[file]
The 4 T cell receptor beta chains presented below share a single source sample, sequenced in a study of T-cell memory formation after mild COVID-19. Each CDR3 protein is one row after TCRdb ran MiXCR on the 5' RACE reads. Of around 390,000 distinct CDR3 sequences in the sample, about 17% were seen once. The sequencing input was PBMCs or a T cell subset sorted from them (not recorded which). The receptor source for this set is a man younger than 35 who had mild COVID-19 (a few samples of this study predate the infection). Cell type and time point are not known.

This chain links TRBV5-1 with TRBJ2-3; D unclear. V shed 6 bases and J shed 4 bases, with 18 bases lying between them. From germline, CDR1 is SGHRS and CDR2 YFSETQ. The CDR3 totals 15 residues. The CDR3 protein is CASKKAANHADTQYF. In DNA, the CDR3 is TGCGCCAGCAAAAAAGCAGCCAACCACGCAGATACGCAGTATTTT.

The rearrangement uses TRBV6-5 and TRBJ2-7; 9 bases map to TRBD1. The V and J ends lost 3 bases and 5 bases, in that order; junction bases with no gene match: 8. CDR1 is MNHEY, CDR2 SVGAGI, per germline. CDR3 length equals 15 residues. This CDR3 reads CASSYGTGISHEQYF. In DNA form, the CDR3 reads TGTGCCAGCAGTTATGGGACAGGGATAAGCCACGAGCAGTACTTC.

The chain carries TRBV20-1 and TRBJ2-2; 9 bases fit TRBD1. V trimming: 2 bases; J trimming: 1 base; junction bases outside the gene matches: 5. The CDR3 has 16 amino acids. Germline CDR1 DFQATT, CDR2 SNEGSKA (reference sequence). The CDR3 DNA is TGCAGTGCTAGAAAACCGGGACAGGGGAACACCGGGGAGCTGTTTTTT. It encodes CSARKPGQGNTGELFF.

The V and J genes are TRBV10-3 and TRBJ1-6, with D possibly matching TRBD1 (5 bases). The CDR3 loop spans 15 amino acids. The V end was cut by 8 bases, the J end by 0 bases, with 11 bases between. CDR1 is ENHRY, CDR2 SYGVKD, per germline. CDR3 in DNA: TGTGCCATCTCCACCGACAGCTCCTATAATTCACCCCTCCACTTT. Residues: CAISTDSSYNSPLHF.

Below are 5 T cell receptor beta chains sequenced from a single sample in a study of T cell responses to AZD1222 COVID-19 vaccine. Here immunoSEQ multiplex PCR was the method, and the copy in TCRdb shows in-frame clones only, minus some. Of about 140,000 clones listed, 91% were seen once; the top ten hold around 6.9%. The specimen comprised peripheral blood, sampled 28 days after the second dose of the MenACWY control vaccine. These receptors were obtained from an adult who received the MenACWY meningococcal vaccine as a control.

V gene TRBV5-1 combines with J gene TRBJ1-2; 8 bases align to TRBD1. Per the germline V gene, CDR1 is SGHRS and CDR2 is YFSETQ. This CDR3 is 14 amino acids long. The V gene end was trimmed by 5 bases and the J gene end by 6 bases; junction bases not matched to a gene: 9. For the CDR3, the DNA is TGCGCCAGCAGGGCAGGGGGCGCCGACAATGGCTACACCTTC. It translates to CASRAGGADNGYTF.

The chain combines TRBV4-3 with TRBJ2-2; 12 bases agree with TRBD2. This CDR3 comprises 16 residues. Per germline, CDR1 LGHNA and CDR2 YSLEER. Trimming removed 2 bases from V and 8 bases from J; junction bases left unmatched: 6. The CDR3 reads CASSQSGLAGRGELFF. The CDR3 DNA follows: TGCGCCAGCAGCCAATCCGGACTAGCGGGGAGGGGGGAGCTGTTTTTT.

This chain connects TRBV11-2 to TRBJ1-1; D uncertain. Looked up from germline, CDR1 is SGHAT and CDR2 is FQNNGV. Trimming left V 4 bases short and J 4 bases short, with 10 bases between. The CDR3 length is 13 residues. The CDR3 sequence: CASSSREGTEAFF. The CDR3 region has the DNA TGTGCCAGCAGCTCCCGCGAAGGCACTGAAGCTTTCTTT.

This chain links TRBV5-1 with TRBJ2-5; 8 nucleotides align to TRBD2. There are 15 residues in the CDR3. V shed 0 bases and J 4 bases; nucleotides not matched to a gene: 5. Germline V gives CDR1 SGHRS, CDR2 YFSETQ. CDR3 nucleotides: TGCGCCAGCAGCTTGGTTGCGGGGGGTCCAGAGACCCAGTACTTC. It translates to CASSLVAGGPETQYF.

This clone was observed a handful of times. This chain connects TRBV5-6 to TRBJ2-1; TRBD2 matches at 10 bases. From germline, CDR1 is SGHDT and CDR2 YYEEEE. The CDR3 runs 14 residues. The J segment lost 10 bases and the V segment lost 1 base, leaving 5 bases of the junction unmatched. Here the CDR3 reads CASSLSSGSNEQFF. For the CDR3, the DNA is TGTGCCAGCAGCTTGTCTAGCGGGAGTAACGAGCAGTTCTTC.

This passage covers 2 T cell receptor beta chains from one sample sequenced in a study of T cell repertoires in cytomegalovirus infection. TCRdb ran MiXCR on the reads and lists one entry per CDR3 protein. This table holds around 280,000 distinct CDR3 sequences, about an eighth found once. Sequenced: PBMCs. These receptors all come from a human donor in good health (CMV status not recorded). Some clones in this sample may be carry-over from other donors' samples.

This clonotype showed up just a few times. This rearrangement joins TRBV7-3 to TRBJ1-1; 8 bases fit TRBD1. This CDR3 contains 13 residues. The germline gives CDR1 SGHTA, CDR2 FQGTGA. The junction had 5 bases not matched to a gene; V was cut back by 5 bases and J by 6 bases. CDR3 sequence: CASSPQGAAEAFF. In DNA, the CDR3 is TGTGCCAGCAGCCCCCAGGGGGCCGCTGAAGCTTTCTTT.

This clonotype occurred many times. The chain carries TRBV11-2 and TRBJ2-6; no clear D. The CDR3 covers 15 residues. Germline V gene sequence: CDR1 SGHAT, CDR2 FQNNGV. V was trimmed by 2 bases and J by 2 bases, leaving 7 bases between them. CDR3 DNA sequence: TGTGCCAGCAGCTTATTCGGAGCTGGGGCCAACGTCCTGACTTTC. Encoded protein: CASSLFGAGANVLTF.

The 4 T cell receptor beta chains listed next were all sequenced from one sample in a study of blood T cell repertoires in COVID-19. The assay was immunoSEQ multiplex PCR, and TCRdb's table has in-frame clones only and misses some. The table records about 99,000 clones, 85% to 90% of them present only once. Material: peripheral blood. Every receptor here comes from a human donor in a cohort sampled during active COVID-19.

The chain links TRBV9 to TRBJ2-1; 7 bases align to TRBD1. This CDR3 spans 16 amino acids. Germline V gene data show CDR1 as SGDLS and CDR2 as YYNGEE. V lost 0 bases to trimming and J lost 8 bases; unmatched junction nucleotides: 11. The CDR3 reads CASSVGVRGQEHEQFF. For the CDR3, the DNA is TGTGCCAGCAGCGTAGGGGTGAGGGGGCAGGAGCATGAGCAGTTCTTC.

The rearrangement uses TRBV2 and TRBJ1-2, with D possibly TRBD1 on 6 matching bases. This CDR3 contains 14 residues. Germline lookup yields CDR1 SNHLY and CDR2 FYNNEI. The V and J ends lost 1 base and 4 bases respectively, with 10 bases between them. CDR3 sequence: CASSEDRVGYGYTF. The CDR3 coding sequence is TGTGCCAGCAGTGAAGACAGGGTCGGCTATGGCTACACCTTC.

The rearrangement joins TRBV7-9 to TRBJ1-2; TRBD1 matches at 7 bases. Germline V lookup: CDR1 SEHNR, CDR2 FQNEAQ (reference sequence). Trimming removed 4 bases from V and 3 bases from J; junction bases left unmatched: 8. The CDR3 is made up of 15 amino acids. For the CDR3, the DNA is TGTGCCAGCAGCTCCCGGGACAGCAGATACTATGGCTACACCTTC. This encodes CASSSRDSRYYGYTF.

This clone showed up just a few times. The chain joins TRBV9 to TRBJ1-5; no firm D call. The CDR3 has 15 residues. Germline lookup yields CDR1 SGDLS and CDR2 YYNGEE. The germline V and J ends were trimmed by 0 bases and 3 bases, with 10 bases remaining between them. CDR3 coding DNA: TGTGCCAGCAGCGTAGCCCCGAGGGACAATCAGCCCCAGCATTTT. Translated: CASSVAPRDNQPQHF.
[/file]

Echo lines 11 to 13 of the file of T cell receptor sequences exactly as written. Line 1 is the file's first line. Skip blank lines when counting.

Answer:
This clone was observed a handful of times. This chain connects TRBV5-6 to TRBJ2-1; TRBD2 matches at 10 bases. From germline, CDR1 is SGHDT and CDR2 YYEEEE. The CDR3 runs 14 residues. The J segment lost 10 bases and the V segment lost 1 base, leaving 5 bases of the junction unmatched. Here the CDR3 reads CASSLSSGSNEQFF. For the CDR3, the DNA is TGTGCCAGCAGCTTGTCTAGCGGGAGTAACGAGCAGTTCTTC.

This passage covers 2 T cell receptor beta chains from one sample sequenced in a study of T cell repertoires in cytomegalovirus infection. TCRdb ran MiXCR on the reads and lists one entry per CDR3 protein. This table holds around 280,000 distinct CDR3 sequences, about an eighth found once. Sequenced: PBMCs. These receptors all come from a human donor in good health (CMV status not recorded). Some clones in this sample may be carry-over from other donors' samples.

This clonotype showed up just a few times. This rearrangement joins TRBV7-3 to TRBJ1-1; 8 bases fit TRBD1. This CDR3 contains 13 residues. The germline gives CDR1 SGHTA, CDR2 FQGTGA. The junction had 5 bases not matched to a gene; V was cut back by 5 bases and J by 6 bases. CDR3 sequence: CASSPQGAAEAFF. In DNA, the CDR3 is TGTGCCAGCAGCCCCCAGGGGGCCGCTGAAGCTTTCTTT.